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NHEEA Vol.2, 2009

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Editor-in-chief's word 

It is extremely funny to watch the way equestrian world moves and develops. It strains under its own unsustainable codes of practice. It has been harsh for the equestrian community to learn that all the 'progress' and changes made are equally fatal for it. Even the attempts of the most humble and harmless reforms all lead somehow to failure within their competitive world. There's nothing surprising. That world is a dead and false one...a very fragile one it seems. It is enough that someone raises some doubt, questions something such as rollkur for instance, and the result is an enormous schism between the ones who see the truth, and those who refuse to see at all.


At first sight, a sportswoman is still victoriously grinning, shaking her latest-won medal presented for her talent in expertly and subtly torturing her horse. However, no one here can applaud. In almost completely breathless, perplexed silence she is shaking this medal, which now is evoking not admiration, but bitter and difficult questions for the sport and its methods.

In looking at the overall picture, perhaps equestrian sport isn't yet close to its very end, but it is steadily moving right in that direction.


You have the second NHE Equine Anthology issue in front of you.

It is said that when the Persian satrap Hydarnes came to King Leonidas of Sparta to hold parley after the first day of the Battle of Thermopylae, he looked around the pass, strewn with the bodies of the Persians and through clenched teeth said: "My king Xerxes is delighted with your fortitude and dexterity in fighting." Leonidas answered, "Tell your King, that tomorrow we'll deserve yet more delight."

Editor-in-Chief Lydia Nevzorova





Review of the latest news of the School and the whole horse world.

Tractate on a School mount. Part 2. The blue back.

"The fact, which is delicately not announced by the School - which doesn't want to pile on the pressure -, is clearly described by the veterinary sports textbooks. What I refer to is strong necrosis of skeletal muscles". Alexander Nevzorov continues introducing the Tractate, which is one of the official manuals of Nevzorov Haute Ecole School, to readers.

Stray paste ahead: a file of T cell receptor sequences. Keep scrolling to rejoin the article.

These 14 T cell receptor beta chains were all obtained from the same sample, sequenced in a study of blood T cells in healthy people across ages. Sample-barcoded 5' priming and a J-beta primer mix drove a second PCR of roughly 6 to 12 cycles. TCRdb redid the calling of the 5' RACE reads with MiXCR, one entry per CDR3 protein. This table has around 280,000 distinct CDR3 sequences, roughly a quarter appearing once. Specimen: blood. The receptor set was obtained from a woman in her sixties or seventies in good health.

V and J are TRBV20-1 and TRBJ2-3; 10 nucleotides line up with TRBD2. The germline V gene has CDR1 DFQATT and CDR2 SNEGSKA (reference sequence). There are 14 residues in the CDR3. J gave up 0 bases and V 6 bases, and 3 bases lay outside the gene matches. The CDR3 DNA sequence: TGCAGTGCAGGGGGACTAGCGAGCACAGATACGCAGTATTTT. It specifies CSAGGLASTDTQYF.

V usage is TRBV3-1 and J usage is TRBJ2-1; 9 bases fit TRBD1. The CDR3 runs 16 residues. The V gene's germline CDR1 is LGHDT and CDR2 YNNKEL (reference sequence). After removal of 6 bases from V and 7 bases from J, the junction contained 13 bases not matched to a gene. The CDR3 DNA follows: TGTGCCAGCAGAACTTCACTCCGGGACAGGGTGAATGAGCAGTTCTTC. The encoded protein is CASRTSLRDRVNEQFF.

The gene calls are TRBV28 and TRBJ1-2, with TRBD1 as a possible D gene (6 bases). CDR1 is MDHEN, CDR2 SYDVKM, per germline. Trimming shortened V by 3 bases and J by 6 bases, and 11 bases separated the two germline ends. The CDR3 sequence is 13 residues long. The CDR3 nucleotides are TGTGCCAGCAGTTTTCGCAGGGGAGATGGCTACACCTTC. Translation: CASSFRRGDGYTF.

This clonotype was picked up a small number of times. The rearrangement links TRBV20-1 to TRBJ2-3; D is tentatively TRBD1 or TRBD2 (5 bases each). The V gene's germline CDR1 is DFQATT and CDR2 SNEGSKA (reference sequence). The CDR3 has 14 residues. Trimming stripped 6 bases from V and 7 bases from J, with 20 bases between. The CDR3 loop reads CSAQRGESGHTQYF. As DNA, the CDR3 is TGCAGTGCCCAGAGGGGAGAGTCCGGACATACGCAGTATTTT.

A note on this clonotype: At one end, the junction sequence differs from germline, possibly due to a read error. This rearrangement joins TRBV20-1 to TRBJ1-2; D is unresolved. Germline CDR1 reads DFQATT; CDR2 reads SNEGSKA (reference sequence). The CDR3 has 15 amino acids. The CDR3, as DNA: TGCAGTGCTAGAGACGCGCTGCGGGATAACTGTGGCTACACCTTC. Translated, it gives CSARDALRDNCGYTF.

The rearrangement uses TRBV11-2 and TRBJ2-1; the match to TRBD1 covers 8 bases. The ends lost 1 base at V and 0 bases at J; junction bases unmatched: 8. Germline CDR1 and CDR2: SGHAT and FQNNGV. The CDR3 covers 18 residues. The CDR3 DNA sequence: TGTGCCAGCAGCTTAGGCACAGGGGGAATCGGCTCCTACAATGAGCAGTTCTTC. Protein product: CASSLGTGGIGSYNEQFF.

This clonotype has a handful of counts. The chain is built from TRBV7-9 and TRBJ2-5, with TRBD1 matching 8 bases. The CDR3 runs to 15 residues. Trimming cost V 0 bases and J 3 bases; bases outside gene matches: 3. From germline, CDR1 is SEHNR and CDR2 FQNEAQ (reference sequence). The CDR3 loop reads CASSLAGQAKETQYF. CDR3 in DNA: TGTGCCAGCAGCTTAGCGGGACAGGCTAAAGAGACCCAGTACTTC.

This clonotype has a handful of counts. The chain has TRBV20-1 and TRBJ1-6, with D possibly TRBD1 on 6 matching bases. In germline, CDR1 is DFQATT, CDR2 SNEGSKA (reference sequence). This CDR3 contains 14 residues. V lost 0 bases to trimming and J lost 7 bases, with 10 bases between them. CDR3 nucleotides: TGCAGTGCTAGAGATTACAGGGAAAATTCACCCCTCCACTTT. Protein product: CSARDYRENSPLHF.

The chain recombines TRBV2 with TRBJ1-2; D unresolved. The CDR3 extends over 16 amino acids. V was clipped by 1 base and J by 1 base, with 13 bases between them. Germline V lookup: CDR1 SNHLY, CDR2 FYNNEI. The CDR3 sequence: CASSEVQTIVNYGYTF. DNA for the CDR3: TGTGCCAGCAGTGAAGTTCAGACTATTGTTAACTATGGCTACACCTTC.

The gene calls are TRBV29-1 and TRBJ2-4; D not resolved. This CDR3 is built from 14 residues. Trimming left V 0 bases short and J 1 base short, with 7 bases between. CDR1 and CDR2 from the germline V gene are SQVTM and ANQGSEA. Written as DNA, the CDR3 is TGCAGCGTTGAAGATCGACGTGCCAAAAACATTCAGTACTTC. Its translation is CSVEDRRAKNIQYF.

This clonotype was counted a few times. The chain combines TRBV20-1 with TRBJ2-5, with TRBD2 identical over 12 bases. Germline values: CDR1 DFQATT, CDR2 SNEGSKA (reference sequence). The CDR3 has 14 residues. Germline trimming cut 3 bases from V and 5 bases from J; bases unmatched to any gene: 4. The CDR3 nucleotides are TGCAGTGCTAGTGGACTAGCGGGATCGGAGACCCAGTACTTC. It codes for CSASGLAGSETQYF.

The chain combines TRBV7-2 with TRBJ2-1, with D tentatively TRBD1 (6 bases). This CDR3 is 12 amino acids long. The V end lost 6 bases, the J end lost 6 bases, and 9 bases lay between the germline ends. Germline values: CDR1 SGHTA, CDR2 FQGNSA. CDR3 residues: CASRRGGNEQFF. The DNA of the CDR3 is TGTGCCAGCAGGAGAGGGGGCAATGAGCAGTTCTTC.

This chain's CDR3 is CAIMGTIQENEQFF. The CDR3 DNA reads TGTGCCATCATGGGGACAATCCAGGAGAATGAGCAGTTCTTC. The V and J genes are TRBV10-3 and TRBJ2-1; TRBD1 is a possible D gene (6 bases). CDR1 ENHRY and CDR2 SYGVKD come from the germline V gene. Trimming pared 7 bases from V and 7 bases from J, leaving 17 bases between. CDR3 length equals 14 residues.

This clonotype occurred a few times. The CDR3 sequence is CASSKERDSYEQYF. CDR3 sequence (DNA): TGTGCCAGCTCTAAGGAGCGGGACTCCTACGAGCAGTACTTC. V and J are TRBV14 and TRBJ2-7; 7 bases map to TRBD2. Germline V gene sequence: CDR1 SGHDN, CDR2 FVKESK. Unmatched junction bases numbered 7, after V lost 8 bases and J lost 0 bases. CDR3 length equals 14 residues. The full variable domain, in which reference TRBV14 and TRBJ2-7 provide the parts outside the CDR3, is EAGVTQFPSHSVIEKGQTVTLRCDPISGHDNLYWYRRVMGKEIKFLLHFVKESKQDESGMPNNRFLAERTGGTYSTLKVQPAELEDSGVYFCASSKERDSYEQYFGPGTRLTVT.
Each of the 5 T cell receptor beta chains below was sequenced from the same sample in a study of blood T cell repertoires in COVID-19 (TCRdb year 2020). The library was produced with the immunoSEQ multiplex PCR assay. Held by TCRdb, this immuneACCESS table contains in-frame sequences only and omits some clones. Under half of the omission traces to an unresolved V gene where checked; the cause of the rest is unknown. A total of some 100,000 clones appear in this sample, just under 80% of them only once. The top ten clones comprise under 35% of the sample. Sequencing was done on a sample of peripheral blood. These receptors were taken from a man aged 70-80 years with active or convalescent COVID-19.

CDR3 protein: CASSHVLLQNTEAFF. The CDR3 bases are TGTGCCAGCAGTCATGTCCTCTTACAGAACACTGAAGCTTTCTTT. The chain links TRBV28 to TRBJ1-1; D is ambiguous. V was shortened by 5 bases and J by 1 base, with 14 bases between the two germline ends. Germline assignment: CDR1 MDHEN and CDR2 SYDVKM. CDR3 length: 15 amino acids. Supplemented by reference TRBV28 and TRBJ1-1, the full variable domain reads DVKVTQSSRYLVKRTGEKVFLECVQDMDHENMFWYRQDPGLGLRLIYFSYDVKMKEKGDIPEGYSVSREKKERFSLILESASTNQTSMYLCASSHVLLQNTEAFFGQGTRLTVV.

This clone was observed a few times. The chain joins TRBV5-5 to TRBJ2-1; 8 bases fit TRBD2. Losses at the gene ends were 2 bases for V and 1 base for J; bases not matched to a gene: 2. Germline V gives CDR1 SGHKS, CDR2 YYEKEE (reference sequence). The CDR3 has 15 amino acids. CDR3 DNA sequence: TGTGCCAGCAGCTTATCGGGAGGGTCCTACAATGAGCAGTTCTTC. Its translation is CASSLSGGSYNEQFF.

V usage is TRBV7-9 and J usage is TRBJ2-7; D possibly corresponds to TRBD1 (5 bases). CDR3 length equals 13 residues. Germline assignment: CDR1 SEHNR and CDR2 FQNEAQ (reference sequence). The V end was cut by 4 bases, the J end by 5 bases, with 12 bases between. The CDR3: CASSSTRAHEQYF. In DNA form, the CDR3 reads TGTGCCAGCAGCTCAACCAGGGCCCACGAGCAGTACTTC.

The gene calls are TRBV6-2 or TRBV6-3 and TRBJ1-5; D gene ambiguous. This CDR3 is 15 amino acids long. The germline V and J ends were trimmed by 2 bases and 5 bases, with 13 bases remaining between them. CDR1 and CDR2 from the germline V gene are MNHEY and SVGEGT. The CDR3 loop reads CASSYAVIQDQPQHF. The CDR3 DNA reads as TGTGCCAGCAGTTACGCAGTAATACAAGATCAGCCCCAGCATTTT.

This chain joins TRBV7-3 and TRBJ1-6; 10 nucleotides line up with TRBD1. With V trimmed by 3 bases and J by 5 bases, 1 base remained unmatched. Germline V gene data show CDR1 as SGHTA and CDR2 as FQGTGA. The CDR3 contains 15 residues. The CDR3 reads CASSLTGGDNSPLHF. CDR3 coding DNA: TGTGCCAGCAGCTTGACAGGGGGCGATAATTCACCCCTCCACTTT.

The School mount is not only the exact knowing of allowable.

It is also an exact understanding of impermissible.

Chevalier de Nestier

Actually, it isn't "blue"; the colour is closer to "turquoise". However, out of consideration for the international thermographic term "Venet Dorsum" we may continue calling it "blue" Only the "blue back" can serve as a real and definitive sign that a horse has no discomfort, pain or soreness, whether it be new, chronic, local or global. The "blue back" is an absolute ideal and should be considered an absolute norm.

Only the presence of the "blue back" can offer us this assurance.

Only when there is "Venet Dorsum" can the weight of the rider, or any pressures (the saddle and the rider) not be considered a torture to the horse......

...The equestrian sport practice uses "the traumatic calm" of a horse, however strange it may sound.

Brazenfaced, Salomon de la Brove wrote honestly about it. A couple of century's later, Prussian and German theorists of cavalry repeat after de la Brove, "Only after something hurts the horse - he becomes truly obedient". In fact, usually only serious inner injuries and pathologies give complete power to a rider.

The nature of every trauma and of every pathology is that its chronic, smoldering state is less painful than the outbreak of pain that is unavoidable while opposing the rider.

Only when the pain itself becomes excessive and reaches a lasting apogee in the so-called work, does the horse decide to commit mutiny, physiologically realizing that the highest point of pain has already been reached, and although there is little hope to escape the creature who is torturing

him, hope exists and it is worth chancing...

...Important condition of the School mount is MAGNITUDO, which means the power of the horse who is correctly prepared for the rider's weight with the help of special exercises. MAGNITUDO has a natural enemy, a mortal and pitiless one... it is so-called "training".

Training is a system that cripples the horse while preparing it for competitions.

All ratios of the so-called training of all the disciplines of the equestrian sport and other ignorant forms of horse usage, sadly, are created in such a way that the horse has no chance.

Forcibly training for long periods will produce movements contradicting the horse's natural biomechanics. Training breaks and hurts his mycological system, destroys joints and destroys his mental state.

What is "training" and what's the difference between training and the School term "MAGNITUDO".

MAGNITUDO is a very honorable desire to give a horse the full value of his myological condition, to exercise him, to develop his muscles just how they were designed by nature to work.

Training is an aspiration to adapt the horses' myology to the sport standards, which is based on the painful distortion of natural biomechanics and mind.

Cloé Lacroix